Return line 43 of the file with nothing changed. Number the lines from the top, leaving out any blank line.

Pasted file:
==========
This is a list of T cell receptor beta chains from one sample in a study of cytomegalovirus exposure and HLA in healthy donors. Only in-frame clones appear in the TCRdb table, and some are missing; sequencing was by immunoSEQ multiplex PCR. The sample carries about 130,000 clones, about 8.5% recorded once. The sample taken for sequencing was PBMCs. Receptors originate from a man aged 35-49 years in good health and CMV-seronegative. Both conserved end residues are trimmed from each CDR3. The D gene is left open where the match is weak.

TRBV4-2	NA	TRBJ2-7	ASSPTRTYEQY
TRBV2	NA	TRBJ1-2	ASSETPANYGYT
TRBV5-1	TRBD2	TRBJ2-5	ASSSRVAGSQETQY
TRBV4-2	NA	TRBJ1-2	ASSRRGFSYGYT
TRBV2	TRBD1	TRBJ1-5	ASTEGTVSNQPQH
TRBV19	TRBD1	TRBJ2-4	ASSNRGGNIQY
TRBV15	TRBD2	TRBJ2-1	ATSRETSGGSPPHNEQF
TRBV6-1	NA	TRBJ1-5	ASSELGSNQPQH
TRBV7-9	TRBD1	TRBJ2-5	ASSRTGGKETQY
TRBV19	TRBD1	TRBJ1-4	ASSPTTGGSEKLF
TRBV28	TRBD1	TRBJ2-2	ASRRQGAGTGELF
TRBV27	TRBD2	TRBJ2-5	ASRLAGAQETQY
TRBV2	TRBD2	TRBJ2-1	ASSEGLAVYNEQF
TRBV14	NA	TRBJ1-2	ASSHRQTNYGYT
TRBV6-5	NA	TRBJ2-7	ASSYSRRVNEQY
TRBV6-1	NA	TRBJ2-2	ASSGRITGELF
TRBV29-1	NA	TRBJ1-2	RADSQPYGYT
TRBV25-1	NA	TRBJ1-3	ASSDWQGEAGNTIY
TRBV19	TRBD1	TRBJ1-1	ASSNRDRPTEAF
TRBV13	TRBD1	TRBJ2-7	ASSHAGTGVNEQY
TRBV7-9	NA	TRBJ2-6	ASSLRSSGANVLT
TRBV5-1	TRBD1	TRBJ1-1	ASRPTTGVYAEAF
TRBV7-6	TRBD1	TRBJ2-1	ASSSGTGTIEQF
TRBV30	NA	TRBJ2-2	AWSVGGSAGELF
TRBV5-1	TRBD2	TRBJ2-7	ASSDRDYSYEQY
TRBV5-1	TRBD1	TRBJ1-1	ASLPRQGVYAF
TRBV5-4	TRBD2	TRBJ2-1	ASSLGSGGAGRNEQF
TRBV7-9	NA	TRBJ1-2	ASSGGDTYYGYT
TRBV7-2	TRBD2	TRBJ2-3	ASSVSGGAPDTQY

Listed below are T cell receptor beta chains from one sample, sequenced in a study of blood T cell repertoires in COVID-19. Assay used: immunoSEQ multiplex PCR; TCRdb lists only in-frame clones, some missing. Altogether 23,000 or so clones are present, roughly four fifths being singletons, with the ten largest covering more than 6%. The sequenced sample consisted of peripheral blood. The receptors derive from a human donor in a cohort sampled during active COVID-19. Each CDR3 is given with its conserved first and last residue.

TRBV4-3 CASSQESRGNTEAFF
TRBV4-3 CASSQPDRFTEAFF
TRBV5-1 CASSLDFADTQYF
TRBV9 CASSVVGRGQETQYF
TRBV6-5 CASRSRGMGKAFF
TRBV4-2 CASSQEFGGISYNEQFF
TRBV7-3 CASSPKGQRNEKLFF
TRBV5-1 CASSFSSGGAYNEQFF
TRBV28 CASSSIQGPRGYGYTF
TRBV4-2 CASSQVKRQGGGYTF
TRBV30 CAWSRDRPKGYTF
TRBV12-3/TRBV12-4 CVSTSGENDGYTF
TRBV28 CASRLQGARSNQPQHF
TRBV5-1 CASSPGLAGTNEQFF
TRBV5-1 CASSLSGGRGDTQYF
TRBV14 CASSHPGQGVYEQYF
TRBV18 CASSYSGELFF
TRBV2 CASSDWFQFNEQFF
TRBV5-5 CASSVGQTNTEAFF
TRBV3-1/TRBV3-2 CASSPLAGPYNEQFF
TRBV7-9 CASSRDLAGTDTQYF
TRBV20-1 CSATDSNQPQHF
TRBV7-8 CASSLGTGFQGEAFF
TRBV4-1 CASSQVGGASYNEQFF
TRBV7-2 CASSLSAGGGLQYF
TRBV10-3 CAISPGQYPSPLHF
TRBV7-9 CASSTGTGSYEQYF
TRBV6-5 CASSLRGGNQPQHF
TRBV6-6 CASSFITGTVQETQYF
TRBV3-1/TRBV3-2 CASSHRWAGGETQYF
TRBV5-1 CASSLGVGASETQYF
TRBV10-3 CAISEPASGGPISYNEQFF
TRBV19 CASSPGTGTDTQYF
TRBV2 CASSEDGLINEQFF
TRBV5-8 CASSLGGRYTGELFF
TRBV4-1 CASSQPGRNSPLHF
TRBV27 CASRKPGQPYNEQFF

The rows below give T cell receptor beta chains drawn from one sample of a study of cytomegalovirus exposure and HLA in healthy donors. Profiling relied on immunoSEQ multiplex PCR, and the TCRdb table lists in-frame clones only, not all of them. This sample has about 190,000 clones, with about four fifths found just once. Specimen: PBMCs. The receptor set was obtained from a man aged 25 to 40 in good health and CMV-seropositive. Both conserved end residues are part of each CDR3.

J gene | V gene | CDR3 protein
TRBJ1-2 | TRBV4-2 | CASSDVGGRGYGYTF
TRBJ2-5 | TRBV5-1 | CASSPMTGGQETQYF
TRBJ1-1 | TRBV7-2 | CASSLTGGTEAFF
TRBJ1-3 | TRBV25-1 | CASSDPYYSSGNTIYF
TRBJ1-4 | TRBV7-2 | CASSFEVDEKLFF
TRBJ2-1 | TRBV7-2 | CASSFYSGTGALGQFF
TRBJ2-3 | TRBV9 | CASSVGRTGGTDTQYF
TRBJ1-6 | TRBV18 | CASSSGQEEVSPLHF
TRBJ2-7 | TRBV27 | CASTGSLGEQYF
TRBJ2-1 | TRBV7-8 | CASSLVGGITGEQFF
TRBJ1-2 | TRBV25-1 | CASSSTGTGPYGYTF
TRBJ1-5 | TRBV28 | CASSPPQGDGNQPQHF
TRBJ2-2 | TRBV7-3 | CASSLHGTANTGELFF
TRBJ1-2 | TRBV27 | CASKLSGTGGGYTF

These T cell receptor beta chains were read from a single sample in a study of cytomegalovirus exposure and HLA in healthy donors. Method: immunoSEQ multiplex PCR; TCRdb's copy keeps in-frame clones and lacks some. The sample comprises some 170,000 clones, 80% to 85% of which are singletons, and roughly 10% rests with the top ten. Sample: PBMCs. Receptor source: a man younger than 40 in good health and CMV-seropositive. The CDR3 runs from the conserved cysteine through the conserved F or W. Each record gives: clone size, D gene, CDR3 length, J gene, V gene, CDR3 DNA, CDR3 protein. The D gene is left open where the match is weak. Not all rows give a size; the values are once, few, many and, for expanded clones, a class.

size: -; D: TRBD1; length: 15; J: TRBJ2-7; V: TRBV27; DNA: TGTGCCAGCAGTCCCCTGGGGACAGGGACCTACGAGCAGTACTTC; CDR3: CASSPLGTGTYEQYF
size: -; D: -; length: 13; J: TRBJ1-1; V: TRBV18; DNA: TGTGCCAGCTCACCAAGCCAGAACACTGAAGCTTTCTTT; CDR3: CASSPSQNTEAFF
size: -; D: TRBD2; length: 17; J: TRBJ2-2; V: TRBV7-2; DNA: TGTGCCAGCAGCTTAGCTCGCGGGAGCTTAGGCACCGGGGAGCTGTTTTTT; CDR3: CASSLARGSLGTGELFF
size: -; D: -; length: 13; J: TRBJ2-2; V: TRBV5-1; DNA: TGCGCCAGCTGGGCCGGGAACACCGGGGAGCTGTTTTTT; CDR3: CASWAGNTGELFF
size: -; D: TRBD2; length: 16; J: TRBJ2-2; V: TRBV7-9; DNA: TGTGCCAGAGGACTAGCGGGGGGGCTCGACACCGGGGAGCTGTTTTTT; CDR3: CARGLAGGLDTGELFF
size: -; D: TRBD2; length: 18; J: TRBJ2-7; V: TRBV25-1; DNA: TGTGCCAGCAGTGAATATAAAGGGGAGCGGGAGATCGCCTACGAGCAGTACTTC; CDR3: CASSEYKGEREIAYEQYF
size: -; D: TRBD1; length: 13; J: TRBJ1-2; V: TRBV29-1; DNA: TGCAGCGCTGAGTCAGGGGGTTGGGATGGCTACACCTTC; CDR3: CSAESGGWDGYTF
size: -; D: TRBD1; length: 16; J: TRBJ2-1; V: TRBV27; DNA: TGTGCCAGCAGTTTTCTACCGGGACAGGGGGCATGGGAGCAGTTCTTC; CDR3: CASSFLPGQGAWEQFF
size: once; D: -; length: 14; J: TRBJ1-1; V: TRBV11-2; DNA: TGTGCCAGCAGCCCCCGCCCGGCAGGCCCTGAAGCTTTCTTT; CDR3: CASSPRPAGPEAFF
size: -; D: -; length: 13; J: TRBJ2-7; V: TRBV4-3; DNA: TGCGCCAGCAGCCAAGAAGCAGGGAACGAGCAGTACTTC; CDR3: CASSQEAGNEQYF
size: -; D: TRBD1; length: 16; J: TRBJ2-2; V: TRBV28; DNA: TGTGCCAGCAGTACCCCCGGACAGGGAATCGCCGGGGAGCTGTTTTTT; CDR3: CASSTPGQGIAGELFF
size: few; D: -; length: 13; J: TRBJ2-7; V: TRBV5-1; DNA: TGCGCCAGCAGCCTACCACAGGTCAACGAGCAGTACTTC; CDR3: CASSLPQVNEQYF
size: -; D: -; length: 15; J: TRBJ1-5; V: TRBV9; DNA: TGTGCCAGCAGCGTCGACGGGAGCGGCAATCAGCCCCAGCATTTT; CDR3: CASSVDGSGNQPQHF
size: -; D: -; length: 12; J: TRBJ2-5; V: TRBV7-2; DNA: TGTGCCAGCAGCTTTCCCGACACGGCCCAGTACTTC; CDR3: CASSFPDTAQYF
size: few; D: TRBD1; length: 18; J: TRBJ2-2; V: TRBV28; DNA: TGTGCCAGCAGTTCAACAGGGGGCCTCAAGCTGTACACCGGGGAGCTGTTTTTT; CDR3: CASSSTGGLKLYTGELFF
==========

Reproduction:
TRBV12-3/TRBV12-4 CVSTSGENDGYTF